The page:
It’s been just over 18 months since the evacuation of Kabul heralded the end of the United States’ 20-year war in Afghanistan. That time has been marked by remembrance — from some of the first soldiers who jumped into Afghanistan in the fall of 2001 to those who helped evacuate thousands of civilians from Hamid Karzai International Airport in August 2021. And with the passage of time, that final chaotic event, the evacuation and its ongoing aftermath, has become fodder for movie magic.
There are now three films in production or set to be released soon that revolve around the idea of U.S. service members on a mission to rescue the interpreters and other Afghans who served alongside them, often at great personal risk.
Not even three months after the Kabul evacuation, Universal Pictures greenlit a film about former Army Special Forces soldiers returning to Afghanistan to help evacuate some of their former compatriots and family members. Channing Tatum and Tom Hardy have already been cast to star in that one. Then there’s Guy Ritchie’s The Covenant which follows a Special Forces soldier played by Jake Gyllenhaal who returns to Afghanistan to rescue the interpreter who once saved his life. And finally, Kandahar, starring Gerard Butler and debuting in May, seems to be set a few years prior to the Kabul evacuation but follows a similar theme of one American going above and beyond to save a civilian from the chaos and violence of Afghanistan.
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All of these movies, and three are enough to suggest a bit of a trend forming, have a similar theme: Special operations personnel — or, given the prevalence of beards and gear in the promotional material, people who seem like they’re some kind of SOF — return for one last mission in Afghanistan to help the people who helped them. To set right something that still seems very, very wrong.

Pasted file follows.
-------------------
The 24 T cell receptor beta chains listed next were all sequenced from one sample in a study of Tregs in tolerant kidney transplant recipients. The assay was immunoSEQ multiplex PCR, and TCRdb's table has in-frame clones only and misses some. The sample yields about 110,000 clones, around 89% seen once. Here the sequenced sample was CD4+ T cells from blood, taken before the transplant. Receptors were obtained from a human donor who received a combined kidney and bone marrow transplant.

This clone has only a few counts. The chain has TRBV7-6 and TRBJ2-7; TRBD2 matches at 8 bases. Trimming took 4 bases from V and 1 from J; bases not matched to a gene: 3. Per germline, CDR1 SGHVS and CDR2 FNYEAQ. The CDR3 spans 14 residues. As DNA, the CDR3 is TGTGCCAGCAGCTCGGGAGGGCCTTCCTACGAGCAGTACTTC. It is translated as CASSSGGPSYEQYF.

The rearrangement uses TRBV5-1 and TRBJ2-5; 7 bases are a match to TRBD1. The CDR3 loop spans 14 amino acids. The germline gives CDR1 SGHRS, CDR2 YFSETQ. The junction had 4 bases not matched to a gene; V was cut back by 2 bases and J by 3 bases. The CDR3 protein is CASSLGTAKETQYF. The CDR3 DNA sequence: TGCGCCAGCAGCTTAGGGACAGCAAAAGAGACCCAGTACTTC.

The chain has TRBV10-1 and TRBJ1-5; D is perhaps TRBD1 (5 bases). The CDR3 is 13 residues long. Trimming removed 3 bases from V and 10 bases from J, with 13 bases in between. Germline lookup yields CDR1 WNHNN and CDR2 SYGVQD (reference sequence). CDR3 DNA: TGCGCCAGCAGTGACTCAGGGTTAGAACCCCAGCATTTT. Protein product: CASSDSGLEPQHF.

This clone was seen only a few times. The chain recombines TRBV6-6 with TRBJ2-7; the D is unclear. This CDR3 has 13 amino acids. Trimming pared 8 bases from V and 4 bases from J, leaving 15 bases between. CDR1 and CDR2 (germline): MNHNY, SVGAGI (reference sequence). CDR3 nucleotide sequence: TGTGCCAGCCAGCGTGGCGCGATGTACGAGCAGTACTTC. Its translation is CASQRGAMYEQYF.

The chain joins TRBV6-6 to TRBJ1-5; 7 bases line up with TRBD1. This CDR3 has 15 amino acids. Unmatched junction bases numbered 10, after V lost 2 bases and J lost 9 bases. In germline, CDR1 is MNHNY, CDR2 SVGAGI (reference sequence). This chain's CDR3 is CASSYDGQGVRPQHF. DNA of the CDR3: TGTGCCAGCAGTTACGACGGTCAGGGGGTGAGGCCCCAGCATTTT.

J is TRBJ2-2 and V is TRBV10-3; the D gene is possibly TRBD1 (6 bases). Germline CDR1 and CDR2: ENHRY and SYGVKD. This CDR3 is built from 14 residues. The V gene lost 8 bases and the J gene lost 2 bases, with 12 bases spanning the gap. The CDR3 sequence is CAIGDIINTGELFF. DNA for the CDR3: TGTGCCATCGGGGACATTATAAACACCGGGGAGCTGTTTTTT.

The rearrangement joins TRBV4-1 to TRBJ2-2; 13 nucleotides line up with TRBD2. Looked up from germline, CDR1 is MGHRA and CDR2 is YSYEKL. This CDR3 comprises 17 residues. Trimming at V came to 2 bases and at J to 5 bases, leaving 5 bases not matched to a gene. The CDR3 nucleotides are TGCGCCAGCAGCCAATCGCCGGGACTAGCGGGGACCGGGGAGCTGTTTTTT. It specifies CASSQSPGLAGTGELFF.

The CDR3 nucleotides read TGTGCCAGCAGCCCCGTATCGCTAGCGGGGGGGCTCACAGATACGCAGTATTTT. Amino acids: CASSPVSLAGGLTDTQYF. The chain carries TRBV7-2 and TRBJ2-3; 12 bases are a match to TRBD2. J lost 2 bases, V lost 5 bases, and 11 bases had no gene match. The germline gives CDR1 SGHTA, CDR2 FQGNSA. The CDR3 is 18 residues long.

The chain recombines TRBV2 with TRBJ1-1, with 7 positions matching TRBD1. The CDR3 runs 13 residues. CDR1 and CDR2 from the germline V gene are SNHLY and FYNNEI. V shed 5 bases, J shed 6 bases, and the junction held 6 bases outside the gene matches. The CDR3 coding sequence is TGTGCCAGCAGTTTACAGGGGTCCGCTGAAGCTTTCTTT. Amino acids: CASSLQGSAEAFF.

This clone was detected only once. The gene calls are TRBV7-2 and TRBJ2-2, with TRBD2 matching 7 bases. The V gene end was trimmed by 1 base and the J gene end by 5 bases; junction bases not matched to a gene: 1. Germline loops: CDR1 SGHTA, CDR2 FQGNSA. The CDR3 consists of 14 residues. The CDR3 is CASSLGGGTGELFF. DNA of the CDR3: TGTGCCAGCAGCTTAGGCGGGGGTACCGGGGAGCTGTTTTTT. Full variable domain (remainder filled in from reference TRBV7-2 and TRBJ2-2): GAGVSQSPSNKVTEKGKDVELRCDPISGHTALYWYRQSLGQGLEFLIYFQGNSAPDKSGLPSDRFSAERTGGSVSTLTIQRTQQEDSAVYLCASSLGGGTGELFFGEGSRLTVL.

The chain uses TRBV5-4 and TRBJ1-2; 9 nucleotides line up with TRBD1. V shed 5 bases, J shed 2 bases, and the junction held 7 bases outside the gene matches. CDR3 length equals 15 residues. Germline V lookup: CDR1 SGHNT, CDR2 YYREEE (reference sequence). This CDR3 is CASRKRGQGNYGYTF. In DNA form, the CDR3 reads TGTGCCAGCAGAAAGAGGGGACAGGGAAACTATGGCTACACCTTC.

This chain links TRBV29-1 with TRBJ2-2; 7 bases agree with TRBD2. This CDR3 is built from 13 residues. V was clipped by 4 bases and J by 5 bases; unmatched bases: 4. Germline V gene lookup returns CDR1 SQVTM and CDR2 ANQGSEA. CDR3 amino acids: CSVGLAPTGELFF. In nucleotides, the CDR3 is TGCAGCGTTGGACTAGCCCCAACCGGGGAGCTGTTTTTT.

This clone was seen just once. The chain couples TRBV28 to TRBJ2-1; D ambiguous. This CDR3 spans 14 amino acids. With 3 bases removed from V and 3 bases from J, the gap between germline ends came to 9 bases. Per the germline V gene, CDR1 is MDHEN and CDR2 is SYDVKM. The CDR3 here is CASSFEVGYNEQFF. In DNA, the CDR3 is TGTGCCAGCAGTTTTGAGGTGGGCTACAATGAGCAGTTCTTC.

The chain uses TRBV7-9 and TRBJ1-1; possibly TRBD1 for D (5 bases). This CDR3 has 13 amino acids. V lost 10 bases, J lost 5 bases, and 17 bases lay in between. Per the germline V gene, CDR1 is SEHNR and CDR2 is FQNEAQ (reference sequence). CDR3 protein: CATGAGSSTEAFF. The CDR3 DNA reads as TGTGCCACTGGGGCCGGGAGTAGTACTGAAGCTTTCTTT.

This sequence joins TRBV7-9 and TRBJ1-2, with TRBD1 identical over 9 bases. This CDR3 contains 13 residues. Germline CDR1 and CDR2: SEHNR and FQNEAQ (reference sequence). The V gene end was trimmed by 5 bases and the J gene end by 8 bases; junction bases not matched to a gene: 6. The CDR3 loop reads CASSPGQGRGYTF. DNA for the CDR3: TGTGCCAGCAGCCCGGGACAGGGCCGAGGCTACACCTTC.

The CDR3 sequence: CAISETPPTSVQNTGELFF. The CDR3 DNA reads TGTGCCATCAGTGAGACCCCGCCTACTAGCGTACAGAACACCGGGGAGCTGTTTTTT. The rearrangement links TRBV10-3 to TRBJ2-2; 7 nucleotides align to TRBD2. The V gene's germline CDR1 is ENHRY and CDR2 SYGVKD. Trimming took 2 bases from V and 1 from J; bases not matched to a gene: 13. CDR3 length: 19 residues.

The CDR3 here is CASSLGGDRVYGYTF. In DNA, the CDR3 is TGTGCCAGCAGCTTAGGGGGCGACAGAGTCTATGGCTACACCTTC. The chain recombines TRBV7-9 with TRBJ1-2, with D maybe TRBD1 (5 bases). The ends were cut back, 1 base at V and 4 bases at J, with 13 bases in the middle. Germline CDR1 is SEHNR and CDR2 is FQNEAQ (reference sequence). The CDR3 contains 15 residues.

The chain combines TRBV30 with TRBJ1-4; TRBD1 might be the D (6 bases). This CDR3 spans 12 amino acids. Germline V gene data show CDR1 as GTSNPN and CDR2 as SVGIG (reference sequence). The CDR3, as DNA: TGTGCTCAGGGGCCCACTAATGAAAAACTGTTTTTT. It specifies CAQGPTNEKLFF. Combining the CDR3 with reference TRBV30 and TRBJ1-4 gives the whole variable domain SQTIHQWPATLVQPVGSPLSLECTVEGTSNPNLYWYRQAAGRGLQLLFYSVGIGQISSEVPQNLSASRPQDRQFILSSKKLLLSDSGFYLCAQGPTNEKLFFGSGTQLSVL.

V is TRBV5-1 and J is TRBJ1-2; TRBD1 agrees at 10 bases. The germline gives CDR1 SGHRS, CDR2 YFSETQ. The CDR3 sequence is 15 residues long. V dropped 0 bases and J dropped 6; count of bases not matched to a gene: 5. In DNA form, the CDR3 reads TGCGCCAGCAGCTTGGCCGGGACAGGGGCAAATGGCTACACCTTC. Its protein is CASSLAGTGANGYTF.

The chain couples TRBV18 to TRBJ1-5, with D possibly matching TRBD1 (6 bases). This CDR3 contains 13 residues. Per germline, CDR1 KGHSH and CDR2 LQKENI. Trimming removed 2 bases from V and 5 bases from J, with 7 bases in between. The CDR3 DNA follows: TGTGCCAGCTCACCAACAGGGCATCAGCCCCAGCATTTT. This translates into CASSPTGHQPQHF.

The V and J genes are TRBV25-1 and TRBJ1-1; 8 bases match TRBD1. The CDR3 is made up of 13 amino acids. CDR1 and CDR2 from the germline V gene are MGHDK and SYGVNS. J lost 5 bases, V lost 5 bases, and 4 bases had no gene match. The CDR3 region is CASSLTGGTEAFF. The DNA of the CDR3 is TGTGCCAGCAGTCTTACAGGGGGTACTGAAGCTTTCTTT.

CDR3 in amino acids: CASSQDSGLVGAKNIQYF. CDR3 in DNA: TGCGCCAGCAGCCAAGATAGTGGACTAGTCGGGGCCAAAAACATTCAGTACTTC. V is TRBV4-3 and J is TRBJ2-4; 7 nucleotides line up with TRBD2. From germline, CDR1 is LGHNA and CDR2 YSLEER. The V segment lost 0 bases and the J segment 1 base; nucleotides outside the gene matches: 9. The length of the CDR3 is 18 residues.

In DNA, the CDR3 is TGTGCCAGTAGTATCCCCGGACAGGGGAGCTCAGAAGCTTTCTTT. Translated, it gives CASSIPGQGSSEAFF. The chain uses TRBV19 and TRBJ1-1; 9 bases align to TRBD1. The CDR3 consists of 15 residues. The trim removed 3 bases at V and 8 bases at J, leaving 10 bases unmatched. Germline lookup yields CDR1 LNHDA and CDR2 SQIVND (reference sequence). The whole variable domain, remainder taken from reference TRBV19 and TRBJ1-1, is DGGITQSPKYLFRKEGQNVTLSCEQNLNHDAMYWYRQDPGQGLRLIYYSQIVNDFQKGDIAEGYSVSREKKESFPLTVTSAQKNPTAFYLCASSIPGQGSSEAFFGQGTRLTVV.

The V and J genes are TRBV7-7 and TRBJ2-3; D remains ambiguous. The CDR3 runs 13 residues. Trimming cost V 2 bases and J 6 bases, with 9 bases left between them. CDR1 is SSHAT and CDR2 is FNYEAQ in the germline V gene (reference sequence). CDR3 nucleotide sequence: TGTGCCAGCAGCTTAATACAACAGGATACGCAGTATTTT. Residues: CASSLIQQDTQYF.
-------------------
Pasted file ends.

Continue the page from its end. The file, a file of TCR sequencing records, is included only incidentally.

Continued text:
Since it began in 2001, the Global War on Terror, from Afghanistan to Iraq to Africa and points in between, has played out on screens, both small and large. There was 24-hour news coverage of the invasions of Afghanistan and Iraq, and even today you can relive 1st Armored Division soldiers blasting Tupac in an M1 Abrams tank on TikTok circa 2003. Combat footage became a staple of a war that coincided with the era of “pics or it didn’t happen.”
When Hollywood first caught on to what was going on in Iraq and Afghanistan, the first theme was, basically, shit is fucked up but “the troops” are, by and large, good. Think something like In The Valley of Elah, Redacted or Stop Loss. By the end of the 2000s, the image of “the operator” began to make its way into the mainstream. The hair, the kit, the implied rebellion against bureaucratic B.S. and the implication that such rules and regulations only served to slow down the guys who got shit done. These were the troops that were actually fighting the war, or so the message seemed to be on screen. Whether it was an explosive ordnance disposal tech in The Hurt Locker or an intelligence warrant officer in Green Zone or a bonafide operator in American Sniper or Lone Survivor, there were a few good men out there just doing the best they could in a messed up world.
As Iraq ended and Afghanistan entered its second decade, perhaps the passage of time also allowed a more snarky, cynical take to flourish. War Machine or Whisky Tango Foxtrot offered a kind of meta-commentary on how, yes, the whole Iraq and Afghanistan thing seems extremely messed up. Something like Cherry — adapted from the memoir of a combat medic who was later arrested for armed robbery and drug use — presented a kind of unvarnished, albeit extreme look at what life as a service member and a veteran could look like. A lot of this may have been disagreeable and was certainly a far cry from the early days of patriotic onscreen displays that signaled the start of the GWOT era, but it seems, in hindsight, a fitting reflection of the times.
Now, with the war that began the era of GWOT over — although there are still thousands of troops deployed around the world and the monthly airstrikes in Africa — the next step in the genre seems to be solving the plight of thousands of Afghans left behind who grew up under the auspices of an American-backed government. And, if possible, pulling off something heroic in the process that might just balance out the bitter aftertaste of the war’s end.
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